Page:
I am taking an e-course titled “30 Days of Grace,” taught by artist and healer Alena Hennessy. In one of the lessons, she asked us to consider what the word ‘grace’ meant to us. When I initially read the lesson, I groaned thinking, “Yet another important question that I cannot answer!” To my surprise, I quickly realized that I knew the answer to the question, that I felt the answer to the question.
I’d never given the question much thought. Growing up, I was taught to define the word in one of three ways. First, as the prayer that we said before a meal, second, one’s way of handling themselves in various situations and third, one’s way of presenting themselves to those around them.
Yet, as I began writing, it occurred to me that the list of instances and things in which I see ‘grace’ is limitless. There is no set of definitions that can define the word ‘grace.’ Grace means different things to different people and though there may be some commonality, there is rarely a common agreement as to what the word engenders for each of us. In my case, I believe that ‘grace’ = life and all that comes with it.
Grace is the joy that I feel when I look into the faces of my children and grandchildren. Grace is the music of my wind chimes as a gentle breeze rushes through them. Grace is the scent of orange blossoms, jasmine, lavender and more. Grace is a candle-lit room as I sit still in meditation. Grace is prayer and thanksgiving. Grace is the beauty of my daughter as she labors to give birth to her first child. Grace is the love and devotion on my son-in-law’s face as he stands vigil to support my daughter through a long, difficult labor. Grace is being there as my grandson, eyes wide open, takes his first look at his new world. Grace is the sound of rain on a tin roof. Grace is the sound of my favorite songs. Grace is the feeling that propels me to dance and sing to those songs.
Grace is laughter. Grace is a smiling face. Grace is my husband. Grace is having my mother still with us. Grace is in spite of fibromyalgia, being able to get out of bed most mornings. Grace is the trusting look on the faces of my grandchildren as I look into their eyes. Grace is in the beauty of the night sky with its infinite stars, planets and galaxies, unhampered by city lights. Grace is the smell of freshly laundered clothes. Grace is a sense of accomplishment for a job well done.
Grace is a steaming cup of tea or coffee on a cold day. Grace is coming home after an extended trip away. Grace is a field of wild flowers swaying gently in the breeze. Grace is the birds who gather each morning at the feeder outside my bedroom window. Grace is a surprise call from a loved one. Grace is serendipity. Grace is the feel of the sun on my skin. Grace is having the exact amount of money to pay for a purchase. Grace is not looking, but finding that ‘perfect’ gift for a special person in my life. Grace is in the amazing art that my daughter creates. Grace is my son’s tireless determine to make a better life for himself and his family. Grace is in the strength to overcome horrible circumstances. Grace is in falling down, and picking one’s self up.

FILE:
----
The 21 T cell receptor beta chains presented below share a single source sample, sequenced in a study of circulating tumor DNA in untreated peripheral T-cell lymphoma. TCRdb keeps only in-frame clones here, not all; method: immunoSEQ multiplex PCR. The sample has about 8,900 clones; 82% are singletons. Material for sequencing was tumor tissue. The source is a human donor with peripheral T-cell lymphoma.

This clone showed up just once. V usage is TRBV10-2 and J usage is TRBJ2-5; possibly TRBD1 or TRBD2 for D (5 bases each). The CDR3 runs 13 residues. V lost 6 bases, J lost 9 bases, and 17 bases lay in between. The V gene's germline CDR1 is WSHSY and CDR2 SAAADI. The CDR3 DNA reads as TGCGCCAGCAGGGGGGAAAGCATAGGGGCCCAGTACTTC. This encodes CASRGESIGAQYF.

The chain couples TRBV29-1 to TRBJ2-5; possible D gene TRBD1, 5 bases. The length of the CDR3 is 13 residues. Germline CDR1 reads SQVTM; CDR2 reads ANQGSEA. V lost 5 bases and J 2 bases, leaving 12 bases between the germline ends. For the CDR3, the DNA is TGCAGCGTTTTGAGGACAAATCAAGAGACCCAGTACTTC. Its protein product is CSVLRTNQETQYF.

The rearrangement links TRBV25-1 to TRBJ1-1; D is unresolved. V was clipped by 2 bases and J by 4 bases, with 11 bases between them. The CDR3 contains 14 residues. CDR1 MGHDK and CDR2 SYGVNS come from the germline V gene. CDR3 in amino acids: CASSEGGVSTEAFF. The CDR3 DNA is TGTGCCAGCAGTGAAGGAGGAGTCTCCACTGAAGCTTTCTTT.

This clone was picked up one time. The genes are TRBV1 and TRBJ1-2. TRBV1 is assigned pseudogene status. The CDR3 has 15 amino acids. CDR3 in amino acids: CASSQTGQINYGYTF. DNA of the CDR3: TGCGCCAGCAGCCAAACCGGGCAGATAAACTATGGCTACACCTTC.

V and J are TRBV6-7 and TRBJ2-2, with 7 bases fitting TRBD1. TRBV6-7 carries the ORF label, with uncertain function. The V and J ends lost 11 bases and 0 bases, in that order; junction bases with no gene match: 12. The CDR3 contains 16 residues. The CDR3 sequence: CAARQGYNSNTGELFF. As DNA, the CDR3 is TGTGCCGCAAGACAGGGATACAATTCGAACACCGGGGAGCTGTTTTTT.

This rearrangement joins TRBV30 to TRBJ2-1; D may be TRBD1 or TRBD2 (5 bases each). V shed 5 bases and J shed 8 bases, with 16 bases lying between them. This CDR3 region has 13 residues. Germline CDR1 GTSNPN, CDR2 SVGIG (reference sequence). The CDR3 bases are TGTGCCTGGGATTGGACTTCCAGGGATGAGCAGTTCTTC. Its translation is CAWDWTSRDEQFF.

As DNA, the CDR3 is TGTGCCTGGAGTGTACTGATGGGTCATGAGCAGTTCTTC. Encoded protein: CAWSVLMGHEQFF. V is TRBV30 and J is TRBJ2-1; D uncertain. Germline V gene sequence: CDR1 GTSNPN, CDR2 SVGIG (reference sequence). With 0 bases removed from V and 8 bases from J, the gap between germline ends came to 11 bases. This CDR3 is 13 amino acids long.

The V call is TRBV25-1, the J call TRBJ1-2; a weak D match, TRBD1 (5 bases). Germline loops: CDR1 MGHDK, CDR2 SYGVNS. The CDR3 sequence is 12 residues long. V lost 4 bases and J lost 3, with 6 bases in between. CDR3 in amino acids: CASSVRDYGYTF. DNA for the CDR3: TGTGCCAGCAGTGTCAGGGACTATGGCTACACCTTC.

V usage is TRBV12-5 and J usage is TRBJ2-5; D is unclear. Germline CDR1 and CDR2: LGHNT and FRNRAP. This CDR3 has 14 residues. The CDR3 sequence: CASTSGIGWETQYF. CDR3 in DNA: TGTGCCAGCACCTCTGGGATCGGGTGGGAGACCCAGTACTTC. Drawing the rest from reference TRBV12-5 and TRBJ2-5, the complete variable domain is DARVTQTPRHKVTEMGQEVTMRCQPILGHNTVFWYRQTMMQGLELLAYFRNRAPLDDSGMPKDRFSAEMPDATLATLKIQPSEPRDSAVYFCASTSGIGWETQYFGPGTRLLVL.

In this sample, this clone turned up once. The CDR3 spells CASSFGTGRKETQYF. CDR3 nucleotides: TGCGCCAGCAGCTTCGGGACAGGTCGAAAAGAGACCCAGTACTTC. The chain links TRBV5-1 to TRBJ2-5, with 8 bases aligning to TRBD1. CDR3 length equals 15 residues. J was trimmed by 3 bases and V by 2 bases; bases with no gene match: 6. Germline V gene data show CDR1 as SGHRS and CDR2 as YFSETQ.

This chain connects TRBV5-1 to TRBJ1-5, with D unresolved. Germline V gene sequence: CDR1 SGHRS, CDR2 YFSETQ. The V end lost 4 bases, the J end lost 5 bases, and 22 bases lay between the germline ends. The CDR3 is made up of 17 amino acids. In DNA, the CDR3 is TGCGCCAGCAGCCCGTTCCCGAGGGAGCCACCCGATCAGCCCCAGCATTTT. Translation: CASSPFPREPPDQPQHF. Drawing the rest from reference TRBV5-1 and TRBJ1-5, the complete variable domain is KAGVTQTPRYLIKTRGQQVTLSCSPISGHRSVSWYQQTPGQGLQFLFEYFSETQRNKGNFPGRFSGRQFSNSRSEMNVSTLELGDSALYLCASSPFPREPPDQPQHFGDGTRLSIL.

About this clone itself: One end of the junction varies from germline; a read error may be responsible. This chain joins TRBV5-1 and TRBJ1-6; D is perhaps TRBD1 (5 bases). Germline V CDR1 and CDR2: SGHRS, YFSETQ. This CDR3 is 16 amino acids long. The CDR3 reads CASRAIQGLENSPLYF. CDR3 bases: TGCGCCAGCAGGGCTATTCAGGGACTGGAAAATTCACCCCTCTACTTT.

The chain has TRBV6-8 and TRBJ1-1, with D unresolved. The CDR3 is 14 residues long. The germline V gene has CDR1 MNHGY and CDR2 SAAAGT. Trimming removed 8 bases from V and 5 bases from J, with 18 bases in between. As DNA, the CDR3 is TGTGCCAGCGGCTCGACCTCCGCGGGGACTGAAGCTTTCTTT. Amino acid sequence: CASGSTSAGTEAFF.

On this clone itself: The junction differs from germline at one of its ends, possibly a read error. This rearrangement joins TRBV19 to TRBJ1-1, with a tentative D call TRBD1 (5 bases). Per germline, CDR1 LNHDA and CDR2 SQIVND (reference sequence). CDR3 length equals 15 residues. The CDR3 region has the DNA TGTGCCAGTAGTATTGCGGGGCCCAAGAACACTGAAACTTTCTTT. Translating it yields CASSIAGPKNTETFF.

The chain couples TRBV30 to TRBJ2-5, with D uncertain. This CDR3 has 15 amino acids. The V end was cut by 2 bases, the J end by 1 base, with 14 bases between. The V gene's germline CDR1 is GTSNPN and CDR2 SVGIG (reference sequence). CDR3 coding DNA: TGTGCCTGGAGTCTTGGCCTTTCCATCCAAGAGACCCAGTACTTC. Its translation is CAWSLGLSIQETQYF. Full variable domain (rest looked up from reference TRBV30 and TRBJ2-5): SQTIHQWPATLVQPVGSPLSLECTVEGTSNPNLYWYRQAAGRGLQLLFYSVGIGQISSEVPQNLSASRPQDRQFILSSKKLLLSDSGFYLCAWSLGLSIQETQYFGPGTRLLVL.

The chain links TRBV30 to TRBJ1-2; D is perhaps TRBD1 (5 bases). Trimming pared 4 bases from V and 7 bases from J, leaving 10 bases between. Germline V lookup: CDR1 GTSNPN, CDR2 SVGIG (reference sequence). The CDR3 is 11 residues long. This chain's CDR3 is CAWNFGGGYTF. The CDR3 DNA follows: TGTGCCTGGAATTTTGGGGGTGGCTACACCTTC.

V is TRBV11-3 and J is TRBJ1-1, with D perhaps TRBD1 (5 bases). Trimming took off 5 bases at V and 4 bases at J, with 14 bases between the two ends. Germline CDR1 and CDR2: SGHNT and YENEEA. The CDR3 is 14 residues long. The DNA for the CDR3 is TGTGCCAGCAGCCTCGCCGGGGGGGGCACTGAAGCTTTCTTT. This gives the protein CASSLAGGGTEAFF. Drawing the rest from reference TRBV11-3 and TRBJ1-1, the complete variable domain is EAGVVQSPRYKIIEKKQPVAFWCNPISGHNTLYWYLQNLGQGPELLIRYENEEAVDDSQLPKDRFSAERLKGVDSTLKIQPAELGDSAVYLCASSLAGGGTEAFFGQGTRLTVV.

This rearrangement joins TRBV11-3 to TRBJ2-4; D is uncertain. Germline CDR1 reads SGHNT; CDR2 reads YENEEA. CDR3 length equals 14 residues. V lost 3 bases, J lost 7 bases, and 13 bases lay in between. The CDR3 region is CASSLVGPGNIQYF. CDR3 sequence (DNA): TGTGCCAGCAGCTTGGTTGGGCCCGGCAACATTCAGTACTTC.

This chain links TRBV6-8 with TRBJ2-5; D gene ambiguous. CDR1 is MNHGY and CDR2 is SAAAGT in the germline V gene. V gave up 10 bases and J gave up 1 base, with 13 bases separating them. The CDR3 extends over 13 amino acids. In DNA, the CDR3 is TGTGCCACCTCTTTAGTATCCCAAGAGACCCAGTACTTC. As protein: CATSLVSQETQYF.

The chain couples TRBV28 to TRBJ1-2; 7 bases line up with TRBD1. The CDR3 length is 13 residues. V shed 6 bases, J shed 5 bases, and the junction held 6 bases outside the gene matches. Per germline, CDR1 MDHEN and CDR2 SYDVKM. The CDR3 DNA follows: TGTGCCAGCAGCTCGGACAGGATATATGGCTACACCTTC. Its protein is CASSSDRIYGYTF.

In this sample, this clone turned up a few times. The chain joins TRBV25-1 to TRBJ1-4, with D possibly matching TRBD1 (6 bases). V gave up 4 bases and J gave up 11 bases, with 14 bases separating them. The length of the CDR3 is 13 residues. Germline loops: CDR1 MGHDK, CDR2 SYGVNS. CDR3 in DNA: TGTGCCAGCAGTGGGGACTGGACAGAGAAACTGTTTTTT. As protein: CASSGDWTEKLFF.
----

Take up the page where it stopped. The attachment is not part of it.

Grace is being there for someone in their time of need. Grace is saying “I’m sorry” and meaning it. Grace is forgiving, both others, but especially, yourself. Grace is the pleasure of friendship. Grace is going to the mailbox and finding a beautiful card or letter, sent to me, for no particular reason. Grace is helping those in need. Grace is paying it forward. Grace is hot water for an insanely long bubble bath. Grace is having the time to slow down and enjoy the moment. Grace is being alone without feeling lonely. Grace is being my own best friend. Grace is in spite of having three children by 21 years old, I persevered to graduate college and law school. Grace is a piece of ice cold watermelon or a glass of lemonade on a hot summer day. Grace is the feel of settling beneath freshly laundered sheets. Grace is expressing my creativity. Grace is writing, painting and drawing. Grace is playing a game of jacks. Grace is playing bingo with my 7 year old g’daughter. Grace is the stillness and quiet of the early morning before the rest of the house wakes.. Grace is realizing that I can after years of believing I can’t. Grace is loving myself, just the way that I am. Grace is reading a good book. Grace is learning something new.
Grace is being grateful. Grace is saying ‘thank you.’ Grace is being a shoulder to cry on or an ear to listen. Grace is the love that gripes my heart when I think of my little brother who died much too soon. Grace is saying ‘I love you.’ Grace is being told “I love you.” Grace is every morning that I wake to a new day. Grace is kindness and generosity. Grace is the faith that I have in God. Grace is food on the table, a roof over my head and clothes on my back. Grace is in the challenges that I face, in order to appreciate the grace around me. Grace is me and you. Grace is the special person, now a friend, who gifted me this class when we only knew one another through FB and not very well. Grace is in accepting things as they are and not as you want them to be.
I wrote and wrote for pages until I got tired and had to stop, but I could have written for hours. I understand now that grace is everywhere and a quality in everything that I do. Grace is in the faces that I see in stores and on the streets. Grace is in every encounter. Grace is the blessing of each of you that I ‘meet’ and connect with through this blog. In fact, grace is the opportunity to spend my time with you in this way. I feel blessed that I’ve had the chance to ponder this question as it has done for me what I intended in creating this blog, brought me closer to my true and graceful self, as well as an appreciation for all the beauty that surrounds me. As I said earlier, grace is — life.
Blessings and grace to you, Lydia
All Will Be Well, ~ Julian of Norwich